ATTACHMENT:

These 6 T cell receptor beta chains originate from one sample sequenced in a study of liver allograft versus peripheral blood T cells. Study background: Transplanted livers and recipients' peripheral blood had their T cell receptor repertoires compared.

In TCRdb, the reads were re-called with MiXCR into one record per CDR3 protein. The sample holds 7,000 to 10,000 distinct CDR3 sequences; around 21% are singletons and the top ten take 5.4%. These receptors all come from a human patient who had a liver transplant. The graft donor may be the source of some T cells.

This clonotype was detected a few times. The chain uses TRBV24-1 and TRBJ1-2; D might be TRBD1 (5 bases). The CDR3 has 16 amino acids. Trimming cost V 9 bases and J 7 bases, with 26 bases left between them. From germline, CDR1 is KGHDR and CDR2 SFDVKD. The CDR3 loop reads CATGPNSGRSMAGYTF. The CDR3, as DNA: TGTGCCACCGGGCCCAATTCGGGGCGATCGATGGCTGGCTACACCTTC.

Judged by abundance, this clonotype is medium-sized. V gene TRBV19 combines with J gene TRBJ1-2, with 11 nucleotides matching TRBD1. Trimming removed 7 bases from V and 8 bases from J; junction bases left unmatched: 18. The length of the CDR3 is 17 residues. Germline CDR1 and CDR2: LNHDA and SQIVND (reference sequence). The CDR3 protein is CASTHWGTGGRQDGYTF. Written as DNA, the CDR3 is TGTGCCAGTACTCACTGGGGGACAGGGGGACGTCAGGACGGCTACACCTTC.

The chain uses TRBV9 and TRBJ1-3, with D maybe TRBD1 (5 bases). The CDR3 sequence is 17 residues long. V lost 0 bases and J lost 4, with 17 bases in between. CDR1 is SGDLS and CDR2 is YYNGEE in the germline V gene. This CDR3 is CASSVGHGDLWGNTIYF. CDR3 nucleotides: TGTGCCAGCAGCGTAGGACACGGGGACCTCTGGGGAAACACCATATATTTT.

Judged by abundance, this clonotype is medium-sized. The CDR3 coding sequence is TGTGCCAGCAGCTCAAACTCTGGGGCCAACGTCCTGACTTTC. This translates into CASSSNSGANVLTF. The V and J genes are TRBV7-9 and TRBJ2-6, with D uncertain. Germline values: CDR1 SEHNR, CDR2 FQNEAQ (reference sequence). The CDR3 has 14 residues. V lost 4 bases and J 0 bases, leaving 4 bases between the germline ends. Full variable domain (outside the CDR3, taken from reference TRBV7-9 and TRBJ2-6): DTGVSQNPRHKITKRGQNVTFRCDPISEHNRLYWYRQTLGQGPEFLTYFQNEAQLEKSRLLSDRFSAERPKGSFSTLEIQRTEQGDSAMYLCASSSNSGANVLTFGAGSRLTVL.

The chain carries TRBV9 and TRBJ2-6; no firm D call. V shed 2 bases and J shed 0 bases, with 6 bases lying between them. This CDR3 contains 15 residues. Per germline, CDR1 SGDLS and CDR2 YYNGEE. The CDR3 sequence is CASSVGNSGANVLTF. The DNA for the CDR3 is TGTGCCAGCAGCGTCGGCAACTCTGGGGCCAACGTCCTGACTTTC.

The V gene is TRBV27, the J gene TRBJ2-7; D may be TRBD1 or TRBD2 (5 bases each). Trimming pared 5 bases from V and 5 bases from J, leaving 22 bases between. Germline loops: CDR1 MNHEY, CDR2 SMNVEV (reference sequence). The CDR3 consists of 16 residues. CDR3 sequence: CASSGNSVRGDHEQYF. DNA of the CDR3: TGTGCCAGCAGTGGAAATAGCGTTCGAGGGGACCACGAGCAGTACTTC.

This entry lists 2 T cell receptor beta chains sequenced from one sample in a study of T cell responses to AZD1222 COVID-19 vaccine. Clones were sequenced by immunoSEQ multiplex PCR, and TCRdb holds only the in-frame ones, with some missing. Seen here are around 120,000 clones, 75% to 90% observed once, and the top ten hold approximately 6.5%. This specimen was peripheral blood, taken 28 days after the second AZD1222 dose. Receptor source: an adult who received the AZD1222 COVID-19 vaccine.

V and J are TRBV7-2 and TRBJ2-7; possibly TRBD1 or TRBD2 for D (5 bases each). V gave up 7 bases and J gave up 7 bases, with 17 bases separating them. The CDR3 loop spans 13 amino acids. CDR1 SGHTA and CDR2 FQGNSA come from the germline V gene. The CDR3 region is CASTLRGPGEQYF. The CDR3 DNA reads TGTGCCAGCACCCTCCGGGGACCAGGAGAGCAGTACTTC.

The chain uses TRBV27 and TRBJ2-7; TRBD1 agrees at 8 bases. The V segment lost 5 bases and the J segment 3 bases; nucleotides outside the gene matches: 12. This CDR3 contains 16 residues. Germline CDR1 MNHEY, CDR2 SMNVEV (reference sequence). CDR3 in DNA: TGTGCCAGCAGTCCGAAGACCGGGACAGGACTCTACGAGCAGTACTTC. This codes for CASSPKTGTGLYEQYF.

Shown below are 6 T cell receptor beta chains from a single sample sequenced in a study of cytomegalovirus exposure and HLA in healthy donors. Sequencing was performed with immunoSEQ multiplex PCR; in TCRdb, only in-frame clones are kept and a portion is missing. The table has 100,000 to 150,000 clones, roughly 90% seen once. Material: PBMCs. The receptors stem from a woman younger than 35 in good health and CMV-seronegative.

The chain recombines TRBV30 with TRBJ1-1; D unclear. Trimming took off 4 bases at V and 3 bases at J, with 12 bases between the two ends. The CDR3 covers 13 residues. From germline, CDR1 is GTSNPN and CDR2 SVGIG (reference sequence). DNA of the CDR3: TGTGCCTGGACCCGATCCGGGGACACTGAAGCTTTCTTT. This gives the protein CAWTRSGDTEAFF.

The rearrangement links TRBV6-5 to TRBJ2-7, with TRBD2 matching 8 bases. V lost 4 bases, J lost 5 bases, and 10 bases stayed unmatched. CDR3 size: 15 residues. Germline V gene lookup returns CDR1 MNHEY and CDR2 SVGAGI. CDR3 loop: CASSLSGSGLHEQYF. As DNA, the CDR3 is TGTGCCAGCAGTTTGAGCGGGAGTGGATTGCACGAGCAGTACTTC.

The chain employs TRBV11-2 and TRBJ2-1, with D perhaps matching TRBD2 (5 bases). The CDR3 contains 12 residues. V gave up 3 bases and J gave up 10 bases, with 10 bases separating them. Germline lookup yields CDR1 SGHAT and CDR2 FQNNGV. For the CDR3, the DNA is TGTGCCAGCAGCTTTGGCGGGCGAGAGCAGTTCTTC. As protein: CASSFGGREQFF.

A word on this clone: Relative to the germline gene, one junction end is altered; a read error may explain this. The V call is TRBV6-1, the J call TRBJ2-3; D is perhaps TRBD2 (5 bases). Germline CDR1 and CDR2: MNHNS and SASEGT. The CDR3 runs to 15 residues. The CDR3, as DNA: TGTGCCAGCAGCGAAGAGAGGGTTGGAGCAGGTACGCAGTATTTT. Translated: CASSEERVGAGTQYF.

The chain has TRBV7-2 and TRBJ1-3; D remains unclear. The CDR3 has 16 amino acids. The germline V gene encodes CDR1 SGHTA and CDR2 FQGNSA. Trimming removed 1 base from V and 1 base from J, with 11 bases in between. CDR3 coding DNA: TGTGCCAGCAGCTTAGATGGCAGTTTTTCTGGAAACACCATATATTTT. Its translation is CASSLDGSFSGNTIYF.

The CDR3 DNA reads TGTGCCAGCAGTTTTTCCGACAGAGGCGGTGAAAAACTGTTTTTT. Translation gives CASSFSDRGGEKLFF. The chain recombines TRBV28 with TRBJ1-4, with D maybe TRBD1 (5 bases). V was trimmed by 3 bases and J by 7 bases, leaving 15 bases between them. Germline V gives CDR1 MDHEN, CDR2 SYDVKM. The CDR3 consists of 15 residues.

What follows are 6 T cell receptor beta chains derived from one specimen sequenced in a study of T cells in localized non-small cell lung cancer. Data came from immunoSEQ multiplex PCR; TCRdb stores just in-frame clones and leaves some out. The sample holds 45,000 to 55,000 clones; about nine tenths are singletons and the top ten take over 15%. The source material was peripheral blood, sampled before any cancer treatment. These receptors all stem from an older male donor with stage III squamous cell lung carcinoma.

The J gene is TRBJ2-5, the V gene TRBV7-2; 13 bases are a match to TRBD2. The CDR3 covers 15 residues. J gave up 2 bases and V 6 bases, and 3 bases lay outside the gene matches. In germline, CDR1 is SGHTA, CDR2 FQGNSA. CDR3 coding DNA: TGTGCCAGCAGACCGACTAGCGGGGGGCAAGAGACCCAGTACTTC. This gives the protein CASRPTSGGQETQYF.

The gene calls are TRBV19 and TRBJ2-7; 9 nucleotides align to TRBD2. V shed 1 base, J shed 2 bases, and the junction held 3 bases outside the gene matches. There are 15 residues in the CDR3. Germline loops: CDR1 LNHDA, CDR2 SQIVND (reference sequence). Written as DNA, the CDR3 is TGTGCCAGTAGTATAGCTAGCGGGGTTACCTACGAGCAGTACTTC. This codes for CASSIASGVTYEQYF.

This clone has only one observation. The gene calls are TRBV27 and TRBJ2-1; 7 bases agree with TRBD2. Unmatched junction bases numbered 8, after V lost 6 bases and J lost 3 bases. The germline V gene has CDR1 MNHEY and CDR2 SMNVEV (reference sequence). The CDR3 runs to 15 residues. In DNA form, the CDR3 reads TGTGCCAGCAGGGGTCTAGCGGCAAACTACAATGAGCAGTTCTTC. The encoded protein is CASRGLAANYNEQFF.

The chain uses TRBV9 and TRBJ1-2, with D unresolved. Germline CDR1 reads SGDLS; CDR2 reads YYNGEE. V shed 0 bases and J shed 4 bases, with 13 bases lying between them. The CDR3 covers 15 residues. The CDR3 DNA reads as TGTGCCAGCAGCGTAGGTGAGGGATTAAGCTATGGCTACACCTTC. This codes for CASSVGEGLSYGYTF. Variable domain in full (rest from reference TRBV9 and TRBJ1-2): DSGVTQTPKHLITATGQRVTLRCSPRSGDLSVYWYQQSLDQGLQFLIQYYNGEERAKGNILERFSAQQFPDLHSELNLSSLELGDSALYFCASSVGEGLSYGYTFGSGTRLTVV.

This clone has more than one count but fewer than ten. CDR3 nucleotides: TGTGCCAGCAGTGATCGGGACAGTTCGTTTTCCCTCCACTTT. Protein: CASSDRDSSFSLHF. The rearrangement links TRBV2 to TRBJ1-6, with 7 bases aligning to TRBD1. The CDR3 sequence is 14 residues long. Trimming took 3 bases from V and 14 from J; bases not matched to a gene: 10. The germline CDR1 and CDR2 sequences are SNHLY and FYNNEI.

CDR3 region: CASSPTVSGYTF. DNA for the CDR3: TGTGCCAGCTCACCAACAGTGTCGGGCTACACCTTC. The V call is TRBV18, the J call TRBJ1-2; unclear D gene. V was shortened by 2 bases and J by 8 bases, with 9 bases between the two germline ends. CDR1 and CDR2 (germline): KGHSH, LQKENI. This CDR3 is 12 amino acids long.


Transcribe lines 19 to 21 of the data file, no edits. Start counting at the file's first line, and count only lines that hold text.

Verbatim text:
What follows are 6 T cell receptor beta chains derived from one specimen sequenced in a study of T cells in localized non-small cell lung cancer. Data came from immunoSEQ multiplex PCR; TCRdb stores just in-frame clones and leaves some out. The sample holds 45,000 to 55,000 clones; about nine tenths are singletons and the top ten take over 15%. The source material was peripheral blood, sampled before any cancer treatment. These receptors all stem from an older male donor with stage III squamous cell lung carcinoma.

The J gene is TRBJ2-5, the V gene TRBV7-2; 13 bases are a match to TRBD2. The CDR3 covers 15 residues. J gave up 2 bases and V 6 bases, and 3 bases lay outside the gene matches. In germline, CDR1 is SGHTA, CDR2 FQGNSA. CDR3 coding DNA: TGTGCCAGCAGACCGACTAGCGGGGGGCAAGAGACCCAGTACTTC. This gives the protein CASRPTSGGQETQYF.

The gene calls are TRBV19 and TRBJ2-7; 9 nucleotides align to TRBD2. V shed 1 base, J shed 2 bases, and the junction held 3 bases outside the gene matches. There are 15 residues in the CDR3. Germline loops: CDR1 LNHDA, CDR2 SQIVND (reference sequence). Written as DNA, the CDR3 is TGTGCCAGTAGTATAGCTAGCGGGGTTACCTACGAGCAGTACTTC. This codes for CASSIASGVTYEQYF.